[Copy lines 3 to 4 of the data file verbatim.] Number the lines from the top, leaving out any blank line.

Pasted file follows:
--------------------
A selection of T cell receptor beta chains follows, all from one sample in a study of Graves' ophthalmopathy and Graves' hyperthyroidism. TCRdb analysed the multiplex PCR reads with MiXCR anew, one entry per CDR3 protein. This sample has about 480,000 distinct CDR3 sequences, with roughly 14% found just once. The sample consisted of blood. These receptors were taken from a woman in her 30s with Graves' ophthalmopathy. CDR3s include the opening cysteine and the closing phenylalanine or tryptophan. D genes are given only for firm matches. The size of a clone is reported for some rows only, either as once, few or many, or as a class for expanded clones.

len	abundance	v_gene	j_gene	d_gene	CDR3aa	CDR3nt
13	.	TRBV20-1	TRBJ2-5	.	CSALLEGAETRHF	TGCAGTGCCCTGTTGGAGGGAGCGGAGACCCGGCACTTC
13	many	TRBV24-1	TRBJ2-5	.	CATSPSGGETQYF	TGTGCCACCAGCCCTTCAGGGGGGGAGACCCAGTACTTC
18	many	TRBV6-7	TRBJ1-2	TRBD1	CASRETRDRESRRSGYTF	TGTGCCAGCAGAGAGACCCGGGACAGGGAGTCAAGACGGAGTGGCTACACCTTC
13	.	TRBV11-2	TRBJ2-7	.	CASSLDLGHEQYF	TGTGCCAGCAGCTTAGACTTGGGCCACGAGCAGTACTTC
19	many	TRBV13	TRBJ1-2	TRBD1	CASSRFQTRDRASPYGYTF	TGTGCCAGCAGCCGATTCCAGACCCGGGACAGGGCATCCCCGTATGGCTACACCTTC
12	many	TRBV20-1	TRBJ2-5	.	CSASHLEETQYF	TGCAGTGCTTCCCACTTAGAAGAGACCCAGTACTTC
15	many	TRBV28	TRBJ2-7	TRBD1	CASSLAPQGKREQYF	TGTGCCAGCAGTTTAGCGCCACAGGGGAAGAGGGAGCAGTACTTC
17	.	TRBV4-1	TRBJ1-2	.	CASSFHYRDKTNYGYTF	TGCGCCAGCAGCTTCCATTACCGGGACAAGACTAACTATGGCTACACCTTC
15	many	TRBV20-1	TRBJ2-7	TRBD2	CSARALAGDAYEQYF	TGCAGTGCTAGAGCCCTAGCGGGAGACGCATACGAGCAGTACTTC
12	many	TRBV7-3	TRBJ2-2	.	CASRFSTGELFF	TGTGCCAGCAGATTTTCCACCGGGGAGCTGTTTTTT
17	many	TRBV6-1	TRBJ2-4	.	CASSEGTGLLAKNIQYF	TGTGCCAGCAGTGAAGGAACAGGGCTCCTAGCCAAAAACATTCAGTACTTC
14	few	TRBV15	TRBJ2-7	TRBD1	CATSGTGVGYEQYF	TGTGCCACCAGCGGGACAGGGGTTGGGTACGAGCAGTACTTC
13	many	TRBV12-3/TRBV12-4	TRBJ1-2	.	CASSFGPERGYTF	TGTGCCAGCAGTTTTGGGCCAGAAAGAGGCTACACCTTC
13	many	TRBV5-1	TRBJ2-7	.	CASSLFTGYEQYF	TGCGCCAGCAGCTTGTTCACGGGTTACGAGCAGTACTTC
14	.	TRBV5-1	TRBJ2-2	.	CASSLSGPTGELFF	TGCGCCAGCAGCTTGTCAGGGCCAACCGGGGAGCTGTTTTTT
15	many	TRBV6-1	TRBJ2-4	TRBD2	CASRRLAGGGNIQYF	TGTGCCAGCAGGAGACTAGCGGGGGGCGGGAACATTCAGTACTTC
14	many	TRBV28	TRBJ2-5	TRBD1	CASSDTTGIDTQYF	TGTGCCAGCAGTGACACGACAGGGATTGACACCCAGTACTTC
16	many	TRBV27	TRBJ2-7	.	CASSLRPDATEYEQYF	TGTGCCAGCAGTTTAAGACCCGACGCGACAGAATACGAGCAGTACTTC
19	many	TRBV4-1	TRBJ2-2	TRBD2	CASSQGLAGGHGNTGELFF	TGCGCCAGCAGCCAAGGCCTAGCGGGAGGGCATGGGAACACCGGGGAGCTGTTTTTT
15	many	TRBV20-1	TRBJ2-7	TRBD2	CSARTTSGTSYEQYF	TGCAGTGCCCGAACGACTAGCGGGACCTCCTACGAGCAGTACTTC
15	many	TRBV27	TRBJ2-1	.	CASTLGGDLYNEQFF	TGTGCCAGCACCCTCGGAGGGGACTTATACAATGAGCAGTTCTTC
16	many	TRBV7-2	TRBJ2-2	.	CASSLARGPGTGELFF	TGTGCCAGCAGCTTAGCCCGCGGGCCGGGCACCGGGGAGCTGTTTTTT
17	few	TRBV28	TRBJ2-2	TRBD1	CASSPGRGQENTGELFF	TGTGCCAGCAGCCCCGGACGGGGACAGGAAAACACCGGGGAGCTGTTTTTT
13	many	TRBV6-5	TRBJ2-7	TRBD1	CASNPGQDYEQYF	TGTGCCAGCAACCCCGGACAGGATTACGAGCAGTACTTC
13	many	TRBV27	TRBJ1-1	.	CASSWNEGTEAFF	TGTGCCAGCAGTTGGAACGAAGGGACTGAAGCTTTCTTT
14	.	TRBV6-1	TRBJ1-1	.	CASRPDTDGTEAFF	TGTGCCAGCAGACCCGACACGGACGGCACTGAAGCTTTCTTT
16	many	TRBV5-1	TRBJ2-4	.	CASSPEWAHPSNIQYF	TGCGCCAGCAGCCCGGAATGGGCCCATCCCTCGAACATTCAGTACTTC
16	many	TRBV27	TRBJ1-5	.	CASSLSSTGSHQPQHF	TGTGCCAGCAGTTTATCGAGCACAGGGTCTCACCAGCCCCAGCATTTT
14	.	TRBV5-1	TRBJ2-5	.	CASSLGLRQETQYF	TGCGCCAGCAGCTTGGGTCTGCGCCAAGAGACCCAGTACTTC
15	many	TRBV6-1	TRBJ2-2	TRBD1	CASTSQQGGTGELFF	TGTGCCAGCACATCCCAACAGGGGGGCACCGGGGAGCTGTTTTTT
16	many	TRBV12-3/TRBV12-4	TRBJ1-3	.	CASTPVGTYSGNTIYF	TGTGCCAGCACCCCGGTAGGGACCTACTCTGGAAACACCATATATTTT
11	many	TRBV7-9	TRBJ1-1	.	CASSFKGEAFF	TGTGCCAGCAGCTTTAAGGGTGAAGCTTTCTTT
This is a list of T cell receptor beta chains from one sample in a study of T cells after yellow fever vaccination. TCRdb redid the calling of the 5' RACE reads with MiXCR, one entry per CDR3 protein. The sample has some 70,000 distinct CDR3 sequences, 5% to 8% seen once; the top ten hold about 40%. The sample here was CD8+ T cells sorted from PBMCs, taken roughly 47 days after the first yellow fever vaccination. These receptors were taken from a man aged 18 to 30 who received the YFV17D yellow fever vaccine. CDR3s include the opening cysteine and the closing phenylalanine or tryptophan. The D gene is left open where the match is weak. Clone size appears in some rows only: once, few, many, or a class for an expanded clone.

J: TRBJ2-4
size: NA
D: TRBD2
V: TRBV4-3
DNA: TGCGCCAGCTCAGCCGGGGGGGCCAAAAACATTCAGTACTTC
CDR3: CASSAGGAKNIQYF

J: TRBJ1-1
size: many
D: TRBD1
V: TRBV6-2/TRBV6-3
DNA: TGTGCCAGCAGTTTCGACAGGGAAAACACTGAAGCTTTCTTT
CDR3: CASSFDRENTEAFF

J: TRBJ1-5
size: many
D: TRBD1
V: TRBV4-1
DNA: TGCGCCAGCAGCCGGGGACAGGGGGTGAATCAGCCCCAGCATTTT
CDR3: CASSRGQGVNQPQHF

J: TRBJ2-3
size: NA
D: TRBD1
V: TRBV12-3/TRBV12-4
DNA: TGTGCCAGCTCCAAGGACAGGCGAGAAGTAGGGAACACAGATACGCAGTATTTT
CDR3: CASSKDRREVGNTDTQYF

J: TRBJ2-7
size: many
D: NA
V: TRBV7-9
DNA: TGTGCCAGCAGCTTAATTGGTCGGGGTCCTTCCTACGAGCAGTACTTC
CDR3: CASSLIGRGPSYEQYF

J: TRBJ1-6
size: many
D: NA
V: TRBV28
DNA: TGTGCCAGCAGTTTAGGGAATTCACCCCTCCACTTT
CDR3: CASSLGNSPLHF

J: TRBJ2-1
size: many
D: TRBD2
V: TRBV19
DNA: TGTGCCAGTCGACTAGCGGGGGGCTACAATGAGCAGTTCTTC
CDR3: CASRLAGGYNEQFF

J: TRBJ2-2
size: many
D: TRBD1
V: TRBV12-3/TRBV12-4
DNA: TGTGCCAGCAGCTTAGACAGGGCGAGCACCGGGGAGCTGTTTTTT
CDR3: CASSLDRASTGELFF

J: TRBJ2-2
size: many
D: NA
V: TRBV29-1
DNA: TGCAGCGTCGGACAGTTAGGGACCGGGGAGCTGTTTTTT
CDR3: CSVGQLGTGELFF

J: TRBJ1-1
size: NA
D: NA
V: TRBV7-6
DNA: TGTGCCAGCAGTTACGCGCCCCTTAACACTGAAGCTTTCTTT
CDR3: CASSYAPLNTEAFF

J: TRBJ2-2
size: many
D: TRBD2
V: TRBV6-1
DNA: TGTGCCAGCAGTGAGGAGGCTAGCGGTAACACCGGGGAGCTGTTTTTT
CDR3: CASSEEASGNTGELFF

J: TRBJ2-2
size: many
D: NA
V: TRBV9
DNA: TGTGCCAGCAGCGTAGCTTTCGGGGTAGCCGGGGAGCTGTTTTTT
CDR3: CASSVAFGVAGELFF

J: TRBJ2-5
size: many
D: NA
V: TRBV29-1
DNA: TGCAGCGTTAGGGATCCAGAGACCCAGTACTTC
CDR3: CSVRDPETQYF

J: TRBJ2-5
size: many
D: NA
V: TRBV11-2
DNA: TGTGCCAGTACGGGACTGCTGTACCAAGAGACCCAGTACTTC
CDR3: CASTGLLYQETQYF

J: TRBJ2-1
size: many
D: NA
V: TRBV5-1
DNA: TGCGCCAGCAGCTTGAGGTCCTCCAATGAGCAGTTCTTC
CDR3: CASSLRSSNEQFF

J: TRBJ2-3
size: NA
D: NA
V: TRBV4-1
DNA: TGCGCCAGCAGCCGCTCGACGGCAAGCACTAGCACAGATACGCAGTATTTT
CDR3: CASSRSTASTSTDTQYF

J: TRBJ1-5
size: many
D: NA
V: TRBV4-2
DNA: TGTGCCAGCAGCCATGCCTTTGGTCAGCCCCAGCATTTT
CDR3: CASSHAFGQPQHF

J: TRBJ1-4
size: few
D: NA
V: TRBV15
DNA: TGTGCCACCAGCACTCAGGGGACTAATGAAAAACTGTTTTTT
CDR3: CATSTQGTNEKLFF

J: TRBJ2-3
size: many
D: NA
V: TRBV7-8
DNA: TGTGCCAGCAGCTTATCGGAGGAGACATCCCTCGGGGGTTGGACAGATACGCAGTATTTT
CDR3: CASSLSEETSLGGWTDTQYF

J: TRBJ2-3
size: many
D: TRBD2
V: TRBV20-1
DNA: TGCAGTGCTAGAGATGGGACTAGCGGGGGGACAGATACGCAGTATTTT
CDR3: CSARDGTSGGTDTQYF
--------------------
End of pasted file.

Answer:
13	.	TRBV20-1	TRBJ2-5	.	CSALLEGAETRHF	TGCAGTGCCCTGTTGGAGGGAGCGGAGACCCGGCACTTC
13	many	TRBV24-1	TRBJ2-5	.	CATSPSGGETQYF	TGTGCCACCAGCCCTTCAGGGGGGGAGACCCAGTACTTC